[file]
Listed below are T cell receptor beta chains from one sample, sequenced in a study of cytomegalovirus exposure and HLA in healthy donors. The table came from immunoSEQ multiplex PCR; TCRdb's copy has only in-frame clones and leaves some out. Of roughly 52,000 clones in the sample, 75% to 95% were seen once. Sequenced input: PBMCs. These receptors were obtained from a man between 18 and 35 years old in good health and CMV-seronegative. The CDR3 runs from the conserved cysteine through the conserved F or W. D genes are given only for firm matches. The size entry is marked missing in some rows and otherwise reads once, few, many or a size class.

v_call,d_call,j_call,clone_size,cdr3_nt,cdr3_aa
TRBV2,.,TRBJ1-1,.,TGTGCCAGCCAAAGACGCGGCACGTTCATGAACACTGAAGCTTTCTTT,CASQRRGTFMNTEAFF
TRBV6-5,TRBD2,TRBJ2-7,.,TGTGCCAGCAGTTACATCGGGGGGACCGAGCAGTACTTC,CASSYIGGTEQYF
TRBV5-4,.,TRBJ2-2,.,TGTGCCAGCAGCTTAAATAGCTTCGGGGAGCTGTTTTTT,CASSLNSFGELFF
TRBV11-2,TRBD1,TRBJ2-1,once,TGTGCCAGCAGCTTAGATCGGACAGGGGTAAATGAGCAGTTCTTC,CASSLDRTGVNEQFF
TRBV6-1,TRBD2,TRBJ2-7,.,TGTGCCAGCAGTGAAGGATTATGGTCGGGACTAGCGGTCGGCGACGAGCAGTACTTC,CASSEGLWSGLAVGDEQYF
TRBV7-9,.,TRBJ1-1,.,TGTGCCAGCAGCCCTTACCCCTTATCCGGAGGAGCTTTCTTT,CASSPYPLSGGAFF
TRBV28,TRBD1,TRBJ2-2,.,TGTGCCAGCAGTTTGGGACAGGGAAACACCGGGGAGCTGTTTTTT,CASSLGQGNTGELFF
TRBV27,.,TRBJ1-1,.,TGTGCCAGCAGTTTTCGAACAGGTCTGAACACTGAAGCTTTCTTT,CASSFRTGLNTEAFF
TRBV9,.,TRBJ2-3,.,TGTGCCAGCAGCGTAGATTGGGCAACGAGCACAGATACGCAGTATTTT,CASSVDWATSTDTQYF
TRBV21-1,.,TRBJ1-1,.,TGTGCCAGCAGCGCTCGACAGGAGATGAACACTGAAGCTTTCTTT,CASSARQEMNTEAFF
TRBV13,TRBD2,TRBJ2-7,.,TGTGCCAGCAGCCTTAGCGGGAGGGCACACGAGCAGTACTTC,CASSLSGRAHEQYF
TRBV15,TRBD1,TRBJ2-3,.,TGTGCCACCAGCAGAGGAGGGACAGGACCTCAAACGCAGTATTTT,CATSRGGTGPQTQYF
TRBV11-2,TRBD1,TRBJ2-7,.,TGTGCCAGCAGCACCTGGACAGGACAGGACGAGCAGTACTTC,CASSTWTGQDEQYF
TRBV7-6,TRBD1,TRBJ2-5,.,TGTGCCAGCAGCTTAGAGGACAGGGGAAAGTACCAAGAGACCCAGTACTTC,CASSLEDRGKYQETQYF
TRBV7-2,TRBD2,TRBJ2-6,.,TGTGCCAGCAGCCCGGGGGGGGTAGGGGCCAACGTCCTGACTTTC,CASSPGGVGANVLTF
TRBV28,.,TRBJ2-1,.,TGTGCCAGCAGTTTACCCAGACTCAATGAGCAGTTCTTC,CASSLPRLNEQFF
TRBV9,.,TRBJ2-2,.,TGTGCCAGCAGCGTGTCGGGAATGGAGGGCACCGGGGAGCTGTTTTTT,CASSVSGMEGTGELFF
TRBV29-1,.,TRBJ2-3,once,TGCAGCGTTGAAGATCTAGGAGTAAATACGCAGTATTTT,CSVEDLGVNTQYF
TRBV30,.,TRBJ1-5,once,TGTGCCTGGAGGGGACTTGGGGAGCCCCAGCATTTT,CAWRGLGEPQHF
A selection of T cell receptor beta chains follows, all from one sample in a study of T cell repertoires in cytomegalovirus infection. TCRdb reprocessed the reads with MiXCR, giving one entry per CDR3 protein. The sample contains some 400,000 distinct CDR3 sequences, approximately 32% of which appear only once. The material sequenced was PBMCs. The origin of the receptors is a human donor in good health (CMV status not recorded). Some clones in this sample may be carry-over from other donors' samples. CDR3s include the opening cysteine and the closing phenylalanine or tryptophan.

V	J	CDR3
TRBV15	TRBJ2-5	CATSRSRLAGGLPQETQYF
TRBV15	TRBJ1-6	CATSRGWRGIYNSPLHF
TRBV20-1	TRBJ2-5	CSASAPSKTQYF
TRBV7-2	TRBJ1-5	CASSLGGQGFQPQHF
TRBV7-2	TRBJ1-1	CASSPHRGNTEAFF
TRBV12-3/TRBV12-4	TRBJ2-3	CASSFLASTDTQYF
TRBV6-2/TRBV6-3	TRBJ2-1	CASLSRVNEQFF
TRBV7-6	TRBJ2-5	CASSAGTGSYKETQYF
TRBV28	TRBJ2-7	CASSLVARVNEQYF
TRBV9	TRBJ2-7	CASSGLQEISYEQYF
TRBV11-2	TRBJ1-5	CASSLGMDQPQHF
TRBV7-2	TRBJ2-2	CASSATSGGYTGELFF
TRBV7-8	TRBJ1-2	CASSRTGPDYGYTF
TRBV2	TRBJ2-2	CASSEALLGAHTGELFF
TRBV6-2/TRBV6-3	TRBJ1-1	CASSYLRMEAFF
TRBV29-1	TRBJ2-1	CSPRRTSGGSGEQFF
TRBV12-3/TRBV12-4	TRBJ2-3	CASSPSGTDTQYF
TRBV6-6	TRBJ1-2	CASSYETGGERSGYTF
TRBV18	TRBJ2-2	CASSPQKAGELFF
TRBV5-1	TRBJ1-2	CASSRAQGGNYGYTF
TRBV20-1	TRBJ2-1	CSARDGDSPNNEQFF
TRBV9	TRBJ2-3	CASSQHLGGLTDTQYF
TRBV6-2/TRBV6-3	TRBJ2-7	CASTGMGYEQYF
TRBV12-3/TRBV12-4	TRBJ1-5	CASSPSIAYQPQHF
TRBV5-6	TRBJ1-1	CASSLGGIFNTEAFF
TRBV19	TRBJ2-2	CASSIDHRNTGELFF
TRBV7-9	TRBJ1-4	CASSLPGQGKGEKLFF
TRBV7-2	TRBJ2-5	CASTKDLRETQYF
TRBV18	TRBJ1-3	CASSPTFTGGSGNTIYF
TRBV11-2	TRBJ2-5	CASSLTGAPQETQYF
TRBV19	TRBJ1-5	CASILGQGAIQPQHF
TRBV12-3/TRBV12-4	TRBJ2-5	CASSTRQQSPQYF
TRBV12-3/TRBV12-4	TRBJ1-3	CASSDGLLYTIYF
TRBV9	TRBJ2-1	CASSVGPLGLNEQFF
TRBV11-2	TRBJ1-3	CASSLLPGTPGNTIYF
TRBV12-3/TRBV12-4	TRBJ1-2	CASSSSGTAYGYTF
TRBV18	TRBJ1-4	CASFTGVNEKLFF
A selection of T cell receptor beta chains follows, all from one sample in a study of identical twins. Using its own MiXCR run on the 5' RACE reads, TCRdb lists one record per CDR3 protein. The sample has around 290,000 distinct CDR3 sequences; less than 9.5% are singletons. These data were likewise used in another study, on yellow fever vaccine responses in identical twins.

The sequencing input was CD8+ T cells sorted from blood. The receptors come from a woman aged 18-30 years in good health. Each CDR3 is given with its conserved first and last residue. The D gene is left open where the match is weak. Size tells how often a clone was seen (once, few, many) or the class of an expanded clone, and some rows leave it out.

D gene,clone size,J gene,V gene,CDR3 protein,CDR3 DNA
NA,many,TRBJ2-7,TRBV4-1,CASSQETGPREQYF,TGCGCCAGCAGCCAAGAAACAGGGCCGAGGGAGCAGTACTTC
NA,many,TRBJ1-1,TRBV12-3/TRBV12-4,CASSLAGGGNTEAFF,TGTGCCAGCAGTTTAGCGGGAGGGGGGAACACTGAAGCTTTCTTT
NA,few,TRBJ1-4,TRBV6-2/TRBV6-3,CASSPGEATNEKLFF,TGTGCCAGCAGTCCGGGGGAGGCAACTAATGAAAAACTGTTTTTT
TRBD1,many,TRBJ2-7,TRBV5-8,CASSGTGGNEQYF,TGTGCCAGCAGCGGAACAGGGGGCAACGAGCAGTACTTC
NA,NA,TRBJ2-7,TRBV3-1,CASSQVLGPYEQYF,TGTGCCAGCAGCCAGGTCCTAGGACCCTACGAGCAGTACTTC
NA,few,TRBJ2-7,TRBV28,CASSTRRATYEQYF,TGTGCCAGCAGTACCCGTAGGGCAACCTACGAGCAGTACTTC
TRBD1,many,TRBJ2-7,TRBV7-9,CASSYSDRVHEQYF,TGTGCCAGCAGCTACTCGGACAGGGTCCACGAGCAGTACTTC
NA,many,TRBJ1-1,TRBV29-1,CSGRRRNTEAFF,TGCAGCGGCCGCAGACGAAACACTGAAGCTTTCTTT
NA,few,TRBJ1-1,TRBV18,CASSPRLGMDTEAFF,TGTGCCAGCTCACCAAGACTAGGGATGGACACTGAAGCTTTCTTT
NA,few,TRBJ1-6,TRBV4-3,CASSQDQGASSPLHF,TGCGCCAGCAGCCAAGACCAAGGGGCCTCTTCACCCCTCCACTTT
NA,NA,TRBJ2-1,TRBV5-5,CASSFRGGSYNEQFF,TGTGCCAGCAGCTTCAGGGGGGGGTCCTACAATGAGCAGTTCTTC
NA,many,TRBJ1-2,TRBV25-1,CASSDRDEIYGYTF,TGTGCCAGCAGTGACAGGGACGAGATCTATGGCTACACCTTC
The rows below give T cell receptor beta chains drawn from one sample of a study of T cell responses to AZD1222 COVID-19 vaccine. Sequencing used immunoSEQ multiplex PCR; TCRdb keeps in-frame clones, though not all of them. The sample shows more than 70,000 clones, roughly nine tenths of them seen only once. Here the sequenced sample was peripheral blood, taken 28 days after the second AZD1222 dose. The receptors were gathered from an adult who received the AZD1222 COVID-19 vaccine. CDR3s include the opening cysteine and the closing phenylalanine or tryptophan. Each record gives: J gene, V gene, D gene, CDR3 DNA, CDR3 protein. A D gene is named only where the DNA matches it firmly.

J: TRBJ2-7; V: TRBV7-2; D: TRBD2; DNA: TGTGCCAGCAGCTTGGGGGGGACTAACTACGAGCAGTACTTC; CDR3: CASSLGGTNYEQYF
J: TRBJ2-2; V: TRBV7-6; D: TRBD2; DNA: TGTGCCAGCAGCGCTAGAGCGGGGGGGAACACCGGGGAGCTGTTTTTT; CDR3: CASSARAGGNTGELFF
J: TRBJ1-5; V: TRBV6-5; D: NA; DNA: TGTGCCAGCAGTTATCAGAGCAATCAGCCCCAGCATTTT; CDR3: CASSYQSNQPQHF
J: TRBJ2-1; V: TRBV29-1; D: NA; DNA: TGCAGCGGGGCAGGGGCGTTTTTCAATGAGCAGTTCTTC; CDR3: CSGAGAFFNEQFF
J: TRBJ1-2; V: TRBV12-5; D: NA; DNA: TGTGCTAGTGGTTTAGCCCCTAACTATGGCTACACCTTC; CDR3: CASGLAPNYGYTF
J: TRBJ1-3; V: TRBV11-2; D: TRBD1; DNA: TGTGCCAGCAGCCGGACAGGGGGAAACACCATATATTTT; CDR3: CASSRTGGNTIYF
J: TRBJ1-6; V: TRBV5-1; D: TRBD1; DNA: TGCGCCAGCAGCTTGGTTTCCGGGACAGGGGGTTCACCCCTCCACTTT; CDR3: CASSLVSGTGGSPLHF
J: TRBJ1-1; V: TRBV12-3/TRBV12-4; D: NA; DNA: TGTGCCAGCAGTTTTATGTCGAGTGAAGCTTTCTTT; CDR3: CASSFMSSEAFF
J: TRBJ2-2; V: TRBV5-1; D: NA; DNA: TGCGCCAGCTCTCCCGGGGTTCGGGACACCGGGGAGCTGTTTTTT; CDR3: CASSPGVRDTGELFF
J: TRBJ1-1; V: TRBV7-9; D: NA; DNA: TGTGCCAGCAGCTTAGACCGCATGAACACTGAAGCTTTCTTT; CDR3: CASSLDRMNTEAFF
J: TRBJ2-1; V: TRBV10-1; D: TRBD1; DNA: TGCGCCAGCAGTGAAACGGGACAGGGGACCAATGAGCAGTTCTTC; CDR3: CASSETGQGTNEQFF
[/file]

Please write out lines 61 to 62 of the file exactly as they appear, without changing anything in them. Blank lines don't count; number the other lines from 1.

A selection of T cell receptor beta chains follows, all from one sample in a study of identical twins. Using its own MiXCR run on the 5' RACE reads, TCRdb lists one record per CDR3 protein. The sample has around 290,000 distinct CDR3 sequences; less than 9.5% are singletons. These data were likewise used in another study, on yellow fever vaccine responses in identical twins.

The sequencing input was CD8+ T cells sorted from blood. The receptors come from a woman aged 18-30 years in good health. Each CDR3 is given with its conserved first and last residue. The D gene is left open where the match is weak. Size tells how often a clone was seen (once, few, many) or the class of an expanded clone, and some rows leave it out.